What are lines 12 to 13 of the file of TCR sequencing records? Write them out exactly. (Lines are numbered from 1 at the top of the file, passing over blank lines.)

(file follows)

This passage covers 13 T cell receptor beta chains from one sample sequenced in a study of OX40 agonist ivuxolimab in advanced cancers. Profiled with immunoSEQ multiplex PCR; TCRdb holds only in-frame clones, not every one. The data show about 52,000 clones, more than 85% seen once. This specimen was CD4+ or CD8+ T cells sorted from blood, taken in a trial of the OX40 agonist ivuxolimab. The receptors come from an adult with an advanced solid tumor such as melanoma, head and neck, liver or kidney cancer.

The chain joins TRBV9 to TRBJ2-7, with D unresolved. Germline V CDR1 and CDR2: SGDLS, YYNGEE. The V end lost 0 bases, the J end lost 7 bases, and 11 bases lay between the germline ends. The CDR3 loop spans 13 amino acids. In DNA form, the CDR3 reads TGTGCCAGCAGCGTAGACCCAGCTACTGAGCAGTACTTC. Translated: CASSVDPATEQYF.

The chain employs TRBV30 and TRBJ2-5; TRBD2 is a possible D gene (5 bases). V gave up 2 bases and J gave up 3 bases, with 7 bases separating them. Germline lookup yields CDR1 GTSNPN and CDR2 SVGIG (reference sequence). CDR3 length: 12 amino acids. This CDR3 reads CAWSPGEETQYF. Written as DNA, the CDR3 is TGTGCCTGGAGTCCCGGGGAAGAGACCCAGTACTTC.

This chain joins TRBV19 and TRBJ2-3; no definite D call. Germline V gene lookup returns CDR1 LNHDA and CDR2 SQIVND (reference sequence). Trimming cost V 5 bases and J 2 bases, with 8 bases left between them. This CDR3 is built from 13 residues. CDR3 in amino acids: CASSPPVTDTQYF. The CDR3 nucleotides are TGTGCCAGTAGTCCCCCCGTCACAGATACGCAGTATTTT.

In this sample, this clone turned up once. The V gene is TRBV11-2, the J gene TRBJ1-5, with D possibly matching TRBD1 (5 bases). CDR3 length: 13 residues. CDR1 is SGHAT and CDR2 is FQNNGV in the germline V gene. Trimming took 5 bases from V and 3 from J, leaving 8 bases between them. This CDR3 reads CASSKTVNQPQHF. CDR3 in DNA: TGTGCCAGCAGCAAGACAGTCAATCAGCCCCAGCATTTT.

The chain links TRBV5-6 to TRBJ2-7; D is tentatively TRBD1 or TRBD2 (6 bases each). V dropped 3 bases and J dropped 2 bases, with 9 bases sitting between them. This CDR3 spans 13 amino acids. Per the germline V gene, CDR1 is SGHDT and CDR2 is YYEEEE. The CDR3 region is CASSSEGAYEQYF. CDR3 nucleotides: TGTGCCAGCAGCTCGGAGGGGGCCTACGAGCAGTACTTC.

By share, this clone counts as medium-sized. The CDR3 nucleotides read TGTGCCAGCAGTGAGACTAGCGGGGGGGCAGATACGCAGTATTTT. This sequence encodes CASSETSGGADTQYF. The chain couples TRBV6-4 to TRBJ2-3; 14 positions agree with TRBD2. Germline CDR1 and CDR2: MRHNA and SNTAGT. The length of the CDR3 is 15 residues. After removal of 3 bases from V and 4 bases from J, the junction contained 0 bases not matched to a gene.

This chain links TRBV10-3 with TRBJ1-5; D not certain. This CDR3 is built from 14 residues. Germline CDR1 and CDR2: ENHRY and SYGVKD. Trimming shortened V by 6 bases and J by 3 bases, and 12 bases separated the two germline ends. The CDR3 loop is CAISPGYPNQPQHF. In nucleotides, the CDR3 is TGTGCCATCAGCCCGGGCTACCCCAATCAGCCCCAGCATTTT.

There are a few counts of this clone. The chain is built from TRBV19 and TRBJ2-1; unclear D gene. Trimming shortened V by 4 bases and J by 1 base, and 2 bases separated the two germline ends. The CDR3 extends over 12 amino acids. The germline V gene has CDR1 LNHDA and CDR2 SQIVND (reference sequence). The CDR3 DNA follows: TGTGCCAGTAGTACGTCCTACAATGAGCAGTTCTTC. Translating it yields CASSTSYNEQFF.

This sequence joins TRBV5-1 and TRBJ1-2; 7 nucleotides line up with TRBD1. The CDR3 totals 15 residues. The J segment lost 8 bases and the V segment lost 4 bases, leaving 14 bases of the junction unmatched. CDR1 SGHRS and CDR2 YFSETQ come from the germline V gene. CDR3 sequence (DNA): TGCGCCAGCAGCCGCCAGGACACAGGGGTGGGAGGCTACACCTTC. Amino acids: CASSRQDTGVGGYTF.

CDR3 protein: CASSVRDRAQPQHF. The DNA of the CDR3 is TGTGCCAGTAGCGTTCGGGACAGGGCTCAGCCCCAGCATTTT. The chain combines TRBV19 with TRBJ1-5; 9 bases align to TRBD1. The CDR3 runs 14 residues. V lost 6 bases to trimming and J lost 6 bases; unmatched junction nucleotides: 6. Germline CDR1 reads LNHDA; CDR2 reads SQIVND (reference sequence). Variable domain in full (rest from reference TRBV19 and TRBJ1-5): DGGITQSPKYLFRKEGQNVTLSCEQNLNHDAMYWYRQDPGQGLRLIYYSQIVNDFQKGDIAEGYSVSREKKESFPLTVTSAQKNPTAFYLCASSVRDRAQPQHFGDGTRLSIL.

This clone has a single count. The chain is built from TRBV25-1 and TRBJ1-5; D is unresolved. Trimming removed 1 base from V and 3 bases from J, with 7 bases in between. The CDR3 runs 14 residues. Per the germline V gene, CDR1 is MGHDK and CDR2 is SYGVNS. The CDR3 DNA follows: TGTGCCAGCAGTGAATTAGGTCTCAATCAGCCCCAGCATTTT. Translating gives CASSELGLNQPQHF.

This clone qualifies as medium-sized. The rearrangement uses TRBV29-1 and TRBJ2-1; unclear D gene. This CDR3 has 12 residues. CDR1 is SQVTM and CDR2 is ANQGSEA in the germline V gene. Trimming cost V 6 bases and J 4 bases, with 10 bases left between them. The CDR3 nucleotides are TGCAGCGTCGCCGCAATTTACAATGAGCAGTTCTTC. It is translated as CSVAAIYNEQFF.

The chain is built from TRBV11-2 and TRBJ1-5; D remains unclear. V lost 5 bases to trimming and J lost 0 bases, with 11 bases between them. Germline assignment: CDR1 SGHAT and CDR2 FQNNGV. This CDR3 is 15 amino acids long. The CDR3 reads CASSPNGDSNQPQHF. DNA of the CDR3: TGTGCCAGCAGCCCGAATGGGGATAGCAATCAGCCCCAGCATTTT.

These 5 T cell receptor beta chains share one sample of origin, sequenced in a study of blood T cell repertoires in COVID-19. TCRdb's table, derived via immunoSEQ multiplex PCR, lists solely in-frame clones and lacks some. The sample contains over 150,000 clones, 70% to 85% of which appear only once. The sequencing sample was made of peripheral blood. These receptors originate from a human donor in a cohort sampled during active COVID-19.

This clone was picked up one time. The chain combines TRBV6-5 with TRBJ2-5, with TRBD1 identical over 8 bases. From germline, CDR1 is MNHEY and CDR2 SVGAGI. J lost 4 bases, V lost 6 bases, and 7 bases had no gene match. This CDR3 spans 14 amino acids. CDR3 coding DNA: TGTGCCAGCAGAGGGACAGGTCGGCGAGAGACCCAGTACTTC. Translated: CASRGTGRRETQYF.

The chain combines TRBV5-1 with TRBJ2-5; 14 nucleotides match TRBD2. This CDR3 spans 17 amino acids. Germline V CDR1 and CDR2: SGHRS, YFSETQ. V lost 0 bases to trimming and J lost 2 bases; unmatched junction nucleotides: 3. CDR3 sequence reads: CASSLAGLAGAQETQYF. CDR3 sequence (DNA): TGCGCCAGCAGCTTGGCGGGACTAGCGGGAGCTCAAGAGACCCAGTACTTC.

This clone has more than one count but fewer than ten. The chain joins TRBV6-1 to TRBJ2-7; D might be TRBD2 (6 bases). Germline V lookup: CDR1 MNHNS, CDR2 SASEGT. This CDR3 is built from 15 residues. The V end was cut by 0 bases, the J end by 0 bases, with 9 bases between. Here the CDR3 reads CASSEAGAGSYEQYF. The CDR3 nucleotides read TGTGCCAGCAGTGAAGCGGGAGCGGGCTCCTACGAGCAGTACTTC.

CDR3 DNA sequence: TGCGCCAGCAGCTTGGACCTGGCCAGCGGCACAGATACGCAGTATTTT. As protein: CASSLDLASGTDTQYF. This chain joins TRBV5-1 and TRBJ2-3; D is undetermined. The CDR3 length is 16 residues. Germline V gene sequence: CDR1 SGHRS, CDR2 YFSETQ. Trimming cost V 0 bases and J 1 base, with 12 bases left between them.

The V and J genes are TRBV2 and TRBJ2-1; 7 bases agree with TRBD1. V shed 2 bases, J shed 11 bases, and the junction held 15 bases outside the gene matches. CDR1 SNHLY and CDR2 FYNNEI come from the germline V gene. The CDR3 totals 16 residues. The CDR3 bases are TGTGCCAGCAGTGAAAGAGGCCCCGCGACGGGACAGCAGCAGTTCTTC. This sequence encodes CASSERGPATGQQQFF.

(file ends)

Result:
This clone has a single count. The chain is built from TRBV25-1 and TRBJ1-5; D is unresolved. Trimming removed 1 base from V and 3 bases from J, with 7 bases in between. The CDR3 runs 14 residues. Per the germline V gene, CDR1 is MGHDK and CDR2 is SYGVNS. The CDR3 DNA follows: TGTGCCAGCAGTGAATTAGGTCTCAATCAGCCCCAGCATTTT. Translating gives CASSELGLNQPQHF.

This clone qualifies as medium-sized. The rearrangement uses TRBV29-1 and TRBJ2-1; unclear D gene. This CDR3 has 12 residues. CDR1 is SQVTM and CDR2 is ANQGSEA in the germline V gene. Trimming cost V 6 bases and J 4 bases, with 10 bases left between them. The CDR3 nucleotides are TGCAGCGTCGCCGCAATTTACAATGAGCAGTTCTTC. It is translated as CSVAAIYNEQFF.